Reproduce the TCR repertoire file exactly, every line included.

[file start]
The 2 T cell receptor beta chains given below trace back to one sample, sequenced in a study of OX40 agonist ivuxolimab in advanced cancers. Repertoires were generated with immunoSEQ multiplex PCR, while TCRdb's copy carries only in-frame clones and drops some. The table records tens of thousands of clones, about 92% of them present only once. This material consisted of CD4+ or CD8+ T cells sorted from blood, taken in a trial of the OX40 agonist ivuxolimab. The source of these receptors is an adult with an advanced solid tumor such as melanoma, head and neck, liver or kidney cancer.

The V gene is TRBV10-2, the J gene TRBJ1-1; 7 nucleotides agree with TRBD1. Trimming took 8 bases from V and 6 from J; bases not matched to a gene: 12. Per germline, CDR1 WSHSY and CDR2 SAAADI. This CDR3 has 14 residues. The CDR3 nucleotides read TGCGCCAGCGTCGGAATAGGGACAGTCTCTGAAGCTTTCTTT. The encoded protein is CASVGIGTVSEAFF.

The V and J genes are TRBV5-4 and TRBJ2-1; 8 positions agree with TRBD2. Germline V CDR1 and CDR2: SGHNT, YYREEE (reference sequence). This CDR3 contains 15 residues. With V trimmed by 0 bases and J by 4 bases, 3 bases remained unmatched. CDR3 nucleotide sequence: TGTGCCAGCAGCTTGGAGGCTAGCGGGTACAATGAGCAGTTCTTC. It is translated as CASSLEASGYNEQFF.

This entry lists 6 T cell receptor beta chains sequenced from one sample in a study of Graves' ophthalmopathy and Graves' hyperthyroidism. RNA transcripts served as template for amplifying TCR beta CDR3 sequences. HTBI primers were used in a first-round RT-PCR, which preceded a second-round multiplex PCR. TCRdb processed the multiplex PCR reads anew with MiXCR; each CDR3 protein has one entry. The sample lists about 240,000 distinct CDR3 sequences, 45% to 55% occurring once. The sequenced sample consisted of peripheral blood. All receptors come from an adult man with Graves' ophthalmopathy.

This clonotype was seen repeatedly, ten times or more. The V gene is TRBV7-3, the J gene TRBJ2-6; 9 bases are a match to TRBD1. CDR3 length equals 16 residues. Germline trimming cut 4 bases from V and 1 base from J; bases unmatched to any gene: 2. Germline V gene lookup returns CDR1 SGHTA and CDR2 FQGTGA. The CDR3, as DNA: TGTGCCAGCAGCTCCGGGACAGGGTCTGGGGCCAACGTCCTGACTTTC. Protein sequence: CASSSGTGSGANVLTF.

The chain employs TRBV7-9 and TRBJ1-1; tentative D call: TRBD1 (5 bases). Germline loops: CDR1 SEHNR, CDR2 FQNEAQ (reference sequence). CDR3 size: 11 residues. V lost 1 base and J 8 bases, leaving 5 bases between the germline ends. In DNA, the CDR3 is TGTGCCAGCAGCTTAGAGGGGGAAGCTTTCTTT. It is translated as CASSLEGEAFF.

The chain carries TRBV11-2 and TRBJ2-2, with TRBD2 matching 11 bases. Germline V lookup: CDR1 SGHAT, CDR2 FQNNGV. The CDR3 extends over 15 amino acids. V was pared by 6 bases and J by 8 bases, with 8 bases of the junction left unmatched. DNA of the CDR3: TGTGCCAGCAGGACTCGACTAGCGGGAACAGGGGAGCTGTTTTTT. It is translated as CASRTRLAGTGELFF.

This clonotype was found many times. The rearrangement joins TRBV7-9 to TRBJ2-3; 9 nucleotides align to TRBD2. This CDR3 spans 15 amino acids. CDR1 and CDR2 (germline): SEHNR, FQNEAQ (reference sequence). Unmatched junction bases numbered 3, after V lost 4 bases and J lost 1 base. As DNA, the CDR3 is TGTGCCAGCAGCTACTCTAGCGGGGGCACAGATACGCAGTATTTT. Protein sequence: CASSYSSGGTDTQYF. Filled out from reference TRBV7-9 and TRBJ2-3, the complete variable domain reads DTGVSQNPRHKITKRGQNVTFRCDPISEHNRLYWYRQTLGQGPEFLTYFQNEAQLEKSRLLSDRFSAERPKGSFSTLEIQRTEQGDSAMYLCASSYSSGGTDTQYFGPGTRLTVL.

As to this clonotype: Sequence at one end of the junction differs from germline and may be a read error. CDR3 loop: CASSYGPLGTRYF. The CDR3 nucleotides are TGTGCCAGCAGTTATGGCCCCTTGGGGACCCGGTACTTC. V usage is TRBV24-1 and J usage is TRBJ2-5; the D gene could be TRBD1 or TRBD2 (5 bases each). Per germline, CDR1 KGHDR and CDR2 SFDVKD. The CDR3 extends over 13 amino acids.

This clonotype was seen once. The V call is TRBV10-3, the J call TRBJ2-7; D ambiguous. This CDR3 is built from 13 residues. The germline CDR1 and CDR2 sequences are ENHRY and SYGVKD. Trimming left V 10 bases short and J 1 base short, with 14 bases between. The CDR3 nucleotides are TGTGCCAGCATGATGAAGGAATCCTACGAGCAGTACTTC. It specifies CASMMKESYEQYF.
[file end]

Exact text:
The 2 T cell receptor beta chains given below trace back to one sample, sequenced in a study of OX40 agonist ivuxolimab in advanced cancers. Repertoires were generated with immunoSEQ multiplex PCR, while TCRdb's copy carries only in-frame clones and drops some. The table records tens of thousands of clones, about 92% of them present only once. This material consisted of CD4+ or CD8+ T cells sorted from blood, taken in a trial of the OX40 agonist ivuxolimab. The source of these receptors is an adult with an advanced solid tumor such as melanoma, head and neck, liver or kidney cancer.

The V gene is TRBV10-2, the J gene TRBJ1-1; 7 nucleotides agree with TRBD1. Trimming took 8 bases from V and 6 from J; bases not matched to a gene: 12. Per germline, CDR1 WSHSY and CDR2 SAAADI. This CDR3 has 14 residues. The CDR3 nucleotides read TGCGCCAGCGTCGGAATAGGGACAGTCTCTGAAGCTTTCTTT. The encoded protein is CASVGIGTVSEAFF.

The V and J genes are TRBV5-4 and TRBJ2-1; 8 positions agree with TRBD2. Germline V CDR1 and CDR2: SGHNT, YYREEE (reference sequence). This CDR3 contains 15 residues. With V trimmed by 0 bases and J by 4 bases, 3 bases remained unmatched. CDR3 nucleotide sequence: TGTGCCAGCAGCTTGGAGGCTAGCGGGTACAATGAGCAGTTCTTC. It is translated as CASSLEASGYNEQFF.

This entry lists 6 T cell receptor beta chains sequenced from one sample in a study of Graves' ophthalmopathy and Graves' hyperthyroidism. RNA transcripts served as template for amplifying TCR beta CDR3 sequences. HTBI primers were used in a first-round RT-PCR, which preceded a second-round multiplex PCR. TCRdb processed the multiplex PCR reads anew with MiXCR; each CDR3 protein has one entry. The sample lists about 240,000 distinct CDR3 sequences, 45% to 55% occurring once. The sequenced sample consisted of peripheral blood. All receptors come from an adult man with Graves' ophthalmopathy.

This clonotype was seen repeatedly, ten times or more. The V gene is TRBV7-3, the J gene TRBJ2-6; 9 bases are a match to TRBD1. CDR3 length equals 16 residues. Germline trimming cut 4 bases from V and 1 base from J; bases unmatched to any gene: 2. Germline V gene lookup returns CDR1 SGHTA and CDR2 FQGTGA. The CDR3, as DNA: TGTGCCAGCAGCTCCGGGACAGGGTCTGGGGCCAACGTCCTGACTTTC. Protein sequence: CASSSGTGSGANVLTF.

The chain employs TRBV7-9 and TRBJ1-1; tentative D call: TRBD1 (5 bases). Germline loops: CDR1 SEHNR, CDR2 FQNEAQ (reference sequence). CDR3 size: 11 residues. V lost 1 base and J 8 bases, leaving 5 bases between the germline ends. In DNA, the CDR3 is TGTGCCAGCAGCTTAGAGGGGGAAGCTTTCTTT. It is translated as CASSLEGEAFF.

The chain carries TRBV11-2 and TRBJ2-2, with TRBD2 matching 11 bases. Germline V lookup: CDR1 SGHAT, CDR2 FQNNGV. The CDR3 extends over 15 amino acids. V was pared by 6 bases and J by 8 bases, with 8 bases of the junction left unmatched. DNA of the CDR3: TGTGCCAGCAGGACTCGACTAGCGGGAACAGGGGAGCTGTTTTTT. It is translated as CASRTRLAGTGELFF.

This clonotype was found many times. The rearrangement joins TRBV7-9 to TRBJ2-3; 9 nucleotides align to TRBD2. This CDR3 spans 15 amino acids. CDR1 and CDR2 (germline): SEHNR, FQNEAQ (reference sequence). Unmatched junction bases numbered 3, after V lost 4 bases and J lost 1 base. As DNA, the CDR3 is TGTGCCAGCAGCTACTCTAGCGGGGGCACAGATACGCAGTATTTT. Protein sequence: CASSYSSGGTDTQYF. Filled out from reference TRBV7-9 and TRBJ2-3, the complete variable domain reads DTGVSQNPRHKITKRGQNVTFRCDPISEHNRLYWYRQTLGQGPEFLTYFQNEAQLEKSRLLSDRFSAERPKGSFSTLEIQRTEQGDSAMYLCASSYSSGGTDTQYFGPGTRLTVL.

As to this clonotype: Sequence at one end of the junction differs from germline and may be a read error. CDR3 loop: CASSYGPLGTRYF. The CDR3 nucleotides are TGTGCCAGCAGTTATGGCCCCTTGGGGACCCGGTACTTC. V usage is TRBV24-1 and J usage is TRBJ2-5; the D gene could be TRBD1 or TRBD2 (5 bases each). Per germline, CDR1 KGHDR and CDR2 SFDVKD. The CDR3 extends over 13 amino acids.

This clonotype was seen once. The V call is TRBV10-3, the J call TRBJ2-7; D ambiguous. This CDR3 is built from 13 residues. The germline CDR1 and CDR2 sequences are ENHRY and SYGVKD. Trimming left V 10 bases short and J 1 base short, with 14 bases between. The CDR3 nucleotides are TGTGCCAGCATGATGAAGGAATCCTACGAGCAGTACTTC. It specifies CASMMKESYEQYF.